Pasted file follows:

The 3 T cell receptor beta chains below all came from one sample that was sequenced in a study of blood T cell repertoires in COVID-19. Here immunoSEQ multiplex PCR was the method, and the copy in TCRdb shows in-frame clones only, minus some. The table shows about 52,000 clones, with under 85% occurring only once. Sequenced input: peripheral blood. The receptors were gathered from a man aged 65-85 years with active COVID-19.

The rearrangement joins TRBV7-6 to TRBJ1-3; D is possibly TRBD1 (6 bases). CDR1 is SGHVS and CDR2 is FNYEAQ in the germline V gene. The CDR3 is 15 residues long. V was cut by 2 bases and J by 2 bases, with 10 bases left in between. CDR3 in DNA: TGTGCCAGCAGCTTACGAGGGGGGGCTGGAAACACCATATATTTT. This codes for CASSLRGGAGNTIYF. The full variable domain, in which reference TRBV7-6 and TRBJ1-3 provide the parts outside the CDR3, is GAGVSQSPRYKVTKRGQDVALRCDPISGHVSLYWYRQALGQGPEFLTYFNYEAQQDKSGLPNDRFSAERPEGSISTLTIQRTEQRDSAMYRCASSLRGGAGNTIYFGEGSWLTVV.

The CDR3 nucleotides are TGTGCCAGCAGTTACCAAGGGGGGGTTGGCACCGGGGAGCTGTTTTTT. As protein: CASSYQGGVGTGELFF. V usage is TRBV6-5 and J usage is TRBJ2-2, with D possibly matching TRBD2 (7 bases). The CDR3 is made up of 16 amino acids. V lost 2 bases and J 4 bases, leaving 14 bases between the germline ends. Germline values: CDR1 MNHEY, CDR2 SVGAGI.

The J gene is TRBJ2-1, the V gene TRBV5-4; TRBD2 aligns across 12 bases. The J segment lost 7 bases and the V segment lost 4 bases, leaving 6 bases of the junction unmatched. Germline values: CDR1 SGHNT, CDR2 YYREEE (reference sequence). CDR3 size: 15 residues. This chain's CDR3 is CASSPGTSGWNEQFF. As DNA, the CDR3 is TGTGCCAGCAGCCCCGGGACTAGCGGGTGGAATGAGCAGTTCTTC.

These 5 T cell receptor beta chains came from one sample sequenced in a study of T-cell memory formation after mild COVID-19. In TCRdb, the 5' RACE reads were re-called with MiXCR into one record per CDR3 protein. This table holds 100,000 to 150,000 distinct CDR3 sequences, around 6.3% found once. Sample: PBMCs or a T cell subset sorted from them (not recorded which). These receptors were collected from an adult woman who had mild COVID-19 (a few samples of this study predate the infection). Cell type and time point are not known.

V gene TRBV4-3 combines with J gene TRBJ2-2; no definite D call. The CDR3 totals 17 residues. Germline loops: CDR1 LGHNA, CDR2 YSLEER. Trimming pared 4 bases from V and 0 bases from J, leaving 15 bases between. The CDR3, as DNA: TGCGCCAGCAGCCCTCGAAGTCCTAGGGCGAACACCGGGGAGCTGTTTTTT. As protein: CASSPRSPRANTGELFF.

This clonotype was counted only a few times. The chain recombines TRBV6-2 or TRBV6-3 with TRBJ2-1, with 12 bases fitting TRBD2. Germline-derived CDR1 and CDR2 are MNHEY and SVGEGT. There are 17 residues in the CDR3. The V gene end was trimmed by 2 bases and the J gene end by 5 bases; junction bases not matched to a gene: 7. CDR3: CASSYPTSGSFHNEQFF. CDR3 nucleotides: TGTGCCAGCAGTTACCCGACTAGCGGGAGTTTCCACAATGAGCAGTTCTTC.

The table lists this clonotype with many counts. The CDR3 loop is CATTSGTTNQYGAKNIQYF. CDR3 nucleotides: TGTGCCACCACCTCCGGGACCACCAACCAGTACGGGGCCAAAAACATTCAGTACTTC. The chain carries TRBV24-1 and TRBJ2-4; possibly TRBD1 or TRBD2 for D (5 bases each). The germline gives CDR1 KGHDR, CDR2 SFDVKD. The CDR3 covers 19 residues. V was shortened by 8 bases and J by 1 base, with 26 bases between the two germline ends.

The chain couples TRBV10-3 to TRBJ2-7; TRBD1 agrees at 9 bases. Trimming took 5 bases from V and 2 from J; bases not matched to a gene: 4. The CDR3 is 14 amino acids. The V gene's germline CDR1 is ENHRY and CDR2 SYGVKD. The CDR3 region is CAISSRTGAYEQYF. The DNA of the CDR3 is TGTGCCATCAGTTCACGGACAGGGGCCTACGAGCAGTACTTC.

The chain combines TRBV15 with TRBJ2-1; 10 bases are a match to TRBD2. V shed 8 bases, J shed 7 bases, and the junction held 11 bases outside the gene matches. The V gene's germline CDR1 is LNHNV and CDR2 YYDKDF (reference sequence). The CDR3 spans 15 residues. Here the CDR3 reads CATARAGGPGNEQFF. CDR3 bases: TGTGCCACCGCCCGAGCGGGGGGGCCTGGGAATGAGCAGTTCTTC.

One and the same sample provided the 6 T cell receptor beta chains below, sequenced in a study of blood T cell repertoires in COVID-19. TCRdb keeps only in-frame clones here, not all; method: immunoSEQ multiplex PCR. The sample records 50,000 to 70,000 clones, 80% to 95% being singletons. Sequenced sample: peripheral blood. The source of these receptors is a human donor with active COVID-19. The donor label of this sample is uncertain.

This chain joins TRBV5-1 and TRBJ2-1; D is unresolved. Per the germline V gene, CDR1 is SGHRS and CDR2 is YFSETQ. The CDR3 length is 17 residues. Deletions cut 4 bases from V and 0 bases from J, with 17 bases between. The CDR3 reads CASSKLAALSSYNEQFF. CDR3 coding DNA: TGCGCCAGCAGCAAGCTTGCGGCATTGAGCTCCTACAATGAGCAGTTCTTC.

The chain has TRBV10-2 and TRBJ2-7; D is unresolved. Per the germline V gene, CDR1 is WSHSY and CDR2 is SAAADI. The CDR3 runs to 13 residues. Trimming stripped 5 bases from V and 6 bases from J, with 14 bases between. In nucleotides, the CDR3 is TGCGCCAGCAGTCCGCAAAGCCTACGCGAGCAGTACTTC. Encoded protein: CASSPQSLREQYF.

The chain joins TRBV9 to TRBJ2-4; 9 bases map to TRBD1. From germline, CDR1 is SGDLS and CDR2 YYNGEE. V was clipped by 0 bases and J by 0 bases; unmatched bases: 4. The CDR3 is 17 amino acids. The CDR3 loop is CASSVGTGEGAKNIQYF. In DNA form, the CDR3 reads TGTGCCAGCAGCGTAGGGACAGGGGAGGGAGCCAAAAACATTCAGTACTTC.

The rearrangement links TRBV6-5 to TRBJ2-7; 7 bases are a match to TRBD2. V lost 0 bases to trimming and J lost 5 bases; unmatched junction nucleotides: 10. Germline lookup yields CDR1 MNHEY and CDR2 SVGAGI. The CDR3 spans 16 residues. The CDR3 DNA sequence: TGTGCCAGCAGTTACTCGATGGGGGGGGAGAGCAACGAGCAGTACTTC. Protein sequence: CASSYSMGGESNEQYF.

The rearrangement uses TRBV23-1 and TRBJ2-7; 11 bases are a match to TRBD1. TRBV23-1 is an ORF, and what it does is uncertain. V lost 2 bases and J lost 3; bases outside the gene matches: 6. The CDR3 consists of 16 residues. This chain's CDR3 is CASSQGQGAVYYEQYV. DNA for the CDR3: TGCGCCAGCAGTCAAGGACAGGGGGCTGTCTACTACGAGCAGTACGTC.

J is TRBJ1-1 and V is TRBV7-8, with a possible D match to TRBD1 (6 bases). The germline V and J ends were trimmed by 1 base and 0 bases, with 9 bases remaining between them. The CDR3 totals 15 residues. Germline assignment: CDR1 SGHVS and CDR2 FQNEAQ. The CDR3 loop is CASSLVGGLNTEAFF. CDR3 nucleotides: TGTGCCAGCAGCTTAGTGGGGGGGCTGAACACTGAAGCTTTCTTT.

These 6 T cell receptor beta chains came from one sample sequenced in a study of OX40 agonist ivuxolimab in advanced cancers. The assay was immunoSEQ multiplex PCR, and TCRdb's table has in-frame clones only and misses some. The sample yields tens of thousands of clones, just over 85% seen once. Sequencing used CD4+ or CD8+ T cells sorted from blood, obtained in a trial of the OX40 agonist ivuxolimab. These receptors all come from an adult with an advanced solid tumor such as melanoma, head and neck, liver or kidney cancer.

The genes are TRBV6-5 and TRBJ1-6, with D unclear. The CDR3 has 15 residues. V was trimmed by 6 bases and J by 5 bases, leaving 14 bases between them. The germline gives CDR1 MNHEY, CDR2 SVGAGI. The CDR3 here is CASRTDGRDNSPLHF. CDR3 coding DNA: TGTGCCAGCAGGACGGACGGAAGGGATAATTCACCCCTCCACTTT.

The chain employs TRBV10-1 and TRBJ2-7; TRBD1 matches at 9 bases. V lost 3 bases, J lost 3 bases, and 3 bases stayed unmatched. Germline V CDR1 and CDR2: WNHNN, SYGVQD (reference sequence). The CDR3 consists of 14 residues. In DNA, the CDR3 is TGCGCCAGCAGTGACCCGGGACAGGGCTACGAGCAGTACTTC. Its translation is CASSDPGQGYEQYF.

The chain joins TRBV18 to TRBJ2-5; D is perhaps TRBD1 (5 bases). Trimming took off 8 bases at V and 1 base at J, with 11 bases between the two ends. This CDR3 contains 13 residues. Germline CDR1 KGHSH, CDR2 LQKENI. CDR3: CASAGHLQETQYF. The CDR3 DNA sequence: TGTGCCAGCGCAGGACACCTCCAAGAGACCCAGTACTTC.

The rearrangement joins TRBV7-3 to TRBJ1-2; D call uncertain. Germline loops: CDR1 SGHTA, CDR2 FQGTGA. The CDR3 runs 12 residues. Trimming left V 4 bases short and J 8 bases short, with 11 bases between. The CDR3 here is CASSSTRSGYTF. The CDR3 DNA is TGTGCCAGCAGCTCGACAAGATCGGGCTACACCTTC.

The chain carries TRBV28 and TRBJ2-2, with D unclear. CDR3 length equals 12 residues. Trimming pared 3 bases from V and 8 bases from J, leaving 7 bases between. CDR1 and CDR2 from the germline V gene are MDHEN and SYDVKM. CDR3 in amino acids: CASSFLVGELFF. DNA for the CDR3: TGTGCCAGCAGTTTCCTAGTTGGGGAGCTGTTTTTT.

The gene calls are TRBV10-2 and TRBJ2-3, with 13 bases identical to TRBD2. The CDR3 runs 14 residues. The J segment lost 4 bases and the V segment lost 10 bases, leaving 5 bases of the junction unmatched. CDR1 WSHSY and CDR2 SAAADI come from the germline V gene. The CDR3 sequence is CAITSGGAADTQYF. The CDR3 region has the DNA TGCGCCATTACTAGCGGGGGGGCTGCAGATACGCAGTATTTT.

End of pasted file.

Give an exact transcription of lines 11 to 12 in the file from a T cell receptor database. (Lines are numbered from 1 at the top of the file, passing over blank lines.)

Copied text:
One and the same sample provided the 6 T cell receptor beta chains below, sequenced in a study of blood T cell repertoires in COVID-19. TCRdb keeps only in-frame clones here, not all; method: immunoSEQ multiplex PCR. The sample records 50,000 to 70,000 clones, 80% to 95% being singletons. Sequenced sample: peripheral blood. The source of these receptors is a human donor with active COVID-19. The donor label of this sample is uncertain.

This chain joins TRBV5-1 and TRBJ2-1; D is unresolved. Per the germline V gene, CDR1 is SGHRS and CDR2 is YFSETQ. The CDR3 length is 17 residues. Deletions cut 4 bases from V and 0 bases from J, with 17 bases between. The CDR3 reads CASSKLAALSSYNEQFF. CDR3 coding DNA: TGCGCCAGCAGCAAGCTTGCGGCATTGAGCTCCTACAATGAGCAGTTCTTC.